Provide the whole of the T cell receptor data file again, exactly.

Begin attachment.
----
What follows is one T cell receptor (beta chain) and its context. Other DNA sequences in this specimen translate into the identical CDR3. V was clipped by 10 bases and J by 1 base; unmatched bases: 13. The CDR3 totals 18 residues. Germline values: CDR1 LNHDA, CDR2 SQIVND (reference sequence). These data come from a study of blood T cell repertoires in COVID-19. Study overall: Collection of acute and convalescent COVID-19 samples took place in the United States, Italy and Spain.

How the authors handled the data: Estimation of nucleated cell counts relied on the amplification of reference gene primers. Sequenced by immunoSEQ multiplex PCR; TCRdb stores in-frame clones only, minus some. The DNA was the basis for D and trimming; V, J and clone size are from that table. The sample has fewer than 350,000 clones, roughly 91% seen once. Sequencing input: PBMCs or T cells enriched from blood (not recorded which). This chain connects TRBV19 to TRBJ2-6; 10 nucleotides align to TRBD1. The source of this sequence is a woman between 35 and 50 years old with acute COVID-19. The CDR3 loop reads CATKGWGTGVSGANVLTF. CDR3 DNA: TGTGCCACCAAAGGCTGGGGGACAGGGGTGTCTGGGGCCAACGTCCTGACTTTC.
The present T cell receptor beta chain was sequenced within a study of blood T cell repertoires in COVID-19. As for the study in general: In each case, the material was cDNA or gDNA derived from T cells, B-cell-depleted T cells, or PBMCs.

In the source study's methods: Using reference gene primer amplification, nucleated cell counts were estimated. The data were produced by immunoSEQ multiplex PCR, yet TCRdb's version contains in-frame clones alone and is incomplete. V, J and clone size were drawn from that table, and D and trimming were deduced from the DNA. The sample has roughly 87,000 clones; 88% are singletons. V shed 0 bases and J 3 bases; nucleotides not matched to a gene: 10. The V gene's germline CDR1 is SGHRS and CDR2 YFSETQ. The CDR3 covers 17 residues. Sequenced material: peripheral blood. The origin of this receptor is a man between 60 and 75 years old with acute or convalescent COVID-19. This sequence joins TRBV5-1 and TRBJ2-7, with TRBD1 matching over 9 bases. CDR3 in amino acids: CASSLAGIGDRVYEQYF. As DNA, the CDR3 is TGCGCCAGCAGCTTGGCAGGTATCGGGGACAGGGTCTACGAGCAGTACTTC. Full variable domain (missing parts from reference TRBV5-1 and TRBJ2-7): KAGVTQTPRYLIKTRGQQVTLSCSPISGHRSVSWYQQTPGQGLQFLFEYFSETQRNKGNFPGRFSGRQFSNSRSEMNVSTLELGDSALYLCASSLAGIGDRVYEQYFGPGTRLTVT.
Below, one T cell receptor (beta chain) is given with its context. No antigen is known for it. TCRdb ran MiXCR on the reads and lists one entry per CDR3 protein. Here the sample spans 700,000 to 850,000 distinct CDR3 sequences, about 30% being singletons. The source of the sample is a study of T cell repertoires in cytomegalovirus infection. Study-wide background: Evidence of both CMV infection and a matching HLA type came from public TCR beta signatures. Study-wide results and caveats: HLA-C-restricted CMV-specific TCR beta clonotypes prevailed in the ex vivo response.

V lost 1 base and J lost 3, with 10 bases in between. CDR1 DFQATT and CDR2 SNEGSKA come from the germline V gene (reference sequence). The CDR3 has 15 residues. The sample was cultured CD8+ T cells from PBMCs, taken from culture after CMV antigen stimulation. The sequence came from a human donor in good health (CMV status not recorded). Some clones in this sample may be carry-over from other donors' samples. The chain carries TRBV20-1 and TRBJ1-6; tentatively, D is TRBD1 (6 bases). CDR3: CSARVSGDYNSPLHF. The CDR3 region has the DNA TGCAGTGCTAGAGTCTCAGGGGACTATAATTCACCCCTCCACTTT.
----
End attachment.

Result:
What follows is one T cell receptor (beta chain) and its context. Other DNA sequences in this specimen translate into the identical CDR3. V was clipped by 10 bases and J by 1 base; unmatched bases: 13. The CDR3 totals 18 residues. Germline values: CDR1 LNHDA, CDR2 SQIVND (reference sequence). These data come from a study of blood T cell repertoires in COVID-19. Study overall: Collection of acute and convalescent COVID-19 samples took place in the United States, Italy and Spain.

How the authors handled the data: Estimation of nucleated cell counts relied on the amplification of reference gene primers. Sequenced by immunoSEQ multiplex PCR; TCRdb stores in-frame clones only, minus some. The DNA was the basis for D and trimming; V, J and clone size are from that table. The sample has fewer than 350,000 clones, roughly 91% seen once. Sequencing input: PBMCs or T cells enriched from blood (not recorded which). This chain connects TRBV19 to TRBJ2-6; 10 nucleotides align to TRBD1. The source of this sequence is a woman between 35 and 50 years old with acute COVID-19. The CDR3 loop reads CATKGWGTGVSGANVLTF. CDR3 DNA: TGTGCCACCAAAGGCTGGGGGACAGGGGTGTCTGGGGCCAACGTCCTGACTTTC.
The present T cell receptor beta chain was sequenced within a study of blood T cell repertoires in COVID-19. As for the study in general: In each case, the material was cDNA or gDNA derived from T cells, B-cell-depleted T cells, or PBMCs.

In the source study's methods: Using reference gene primer amplification, nucleated cell counts were estimated. The data were produced by immunoSEQ multiplex PCR, yet TCRdb's version contains in-frame clones alone and is incomplete. V, J and clone size were drawn from that table, and D and trimming were deduced from the DNA. The sample has roughly 87,000 clones; 88% are singletons. V shed 0 bases and J 3 bases; nucleotides not matched to a gene: 10. The V gene's germline CDR1 is SGHRS and CDR2 YFSETQ. The CDR3 covers 17 residues. Sequenced material: peripheral blood. The origin of this receptor is a man between 60 and 75 years old with acute or convalescent COVID-19. This sequence joins TRBV5-1 and TRBJ2-7, with TRBD1 matching over 9 bases. CDR3 in amino acids: CASSLAGIGDRVYEQYF. As DNA, the CDR3 is TGCGCCAGCAGCTTGGCAGGTATCGGGGACAGGGTCTACGAGCAGTACTTC. Full variable domain (missing parts from reference TRBV5-1 and TRBJ2-7): KAGVTQTPRYLIKTRGQQVTLSCSPISGHRSVSWYQQTPGQGLQFLFEYFSETQRNKGNFPGRFSGRQFSNSRSEMNVSTLELGDSALYLCASSLAGIGDRVYEQYFGPGTRLTVT.
Below, one T cell receptor (beta chain) is given with its context. No antigen is known for it. TCRdb ran MiXCR on the reads and lists one entry per CDR3 protein. Here the sample spans 700,000 to 850,000 distinct CDR3 sequences, about 30% being singletons. The source of the sample is a study of T cell repertoires in cytomegalovirus infection. Study-wide background: Evidence of both CMV infection and a matching HLA type came from public TCR beta signatures. Study-wide results and caveats: HLA-C-restricted CMV-specific TCR beta clonotypes prevailed in the ex vivo response.

V lost 1 base and J lost 3, with 10 bases in between. CDR1 DFQATT and CDR2 SNEGSKA come from the germline V gene (reference sequence). The CDR3 has 15 residues. The sample was cultured CD8+ T cells from PBMCs, taken from culture after CMV antigen stimulation. The sequence came from a human donor in good health (CMV status not recorded). Some clones in this sample may be carry-over from other donors' samples. The chain carries TRBV20-1 and TRBJ1-6; tentatively, D is TRBD1 (6 bases). CDR3: CSARVSGDYNSPLHF. The CDR3 region has the DNA TGCAGTGCTAGAGTCTCAGGGGACTATAATTCACCCCTCCACTTT.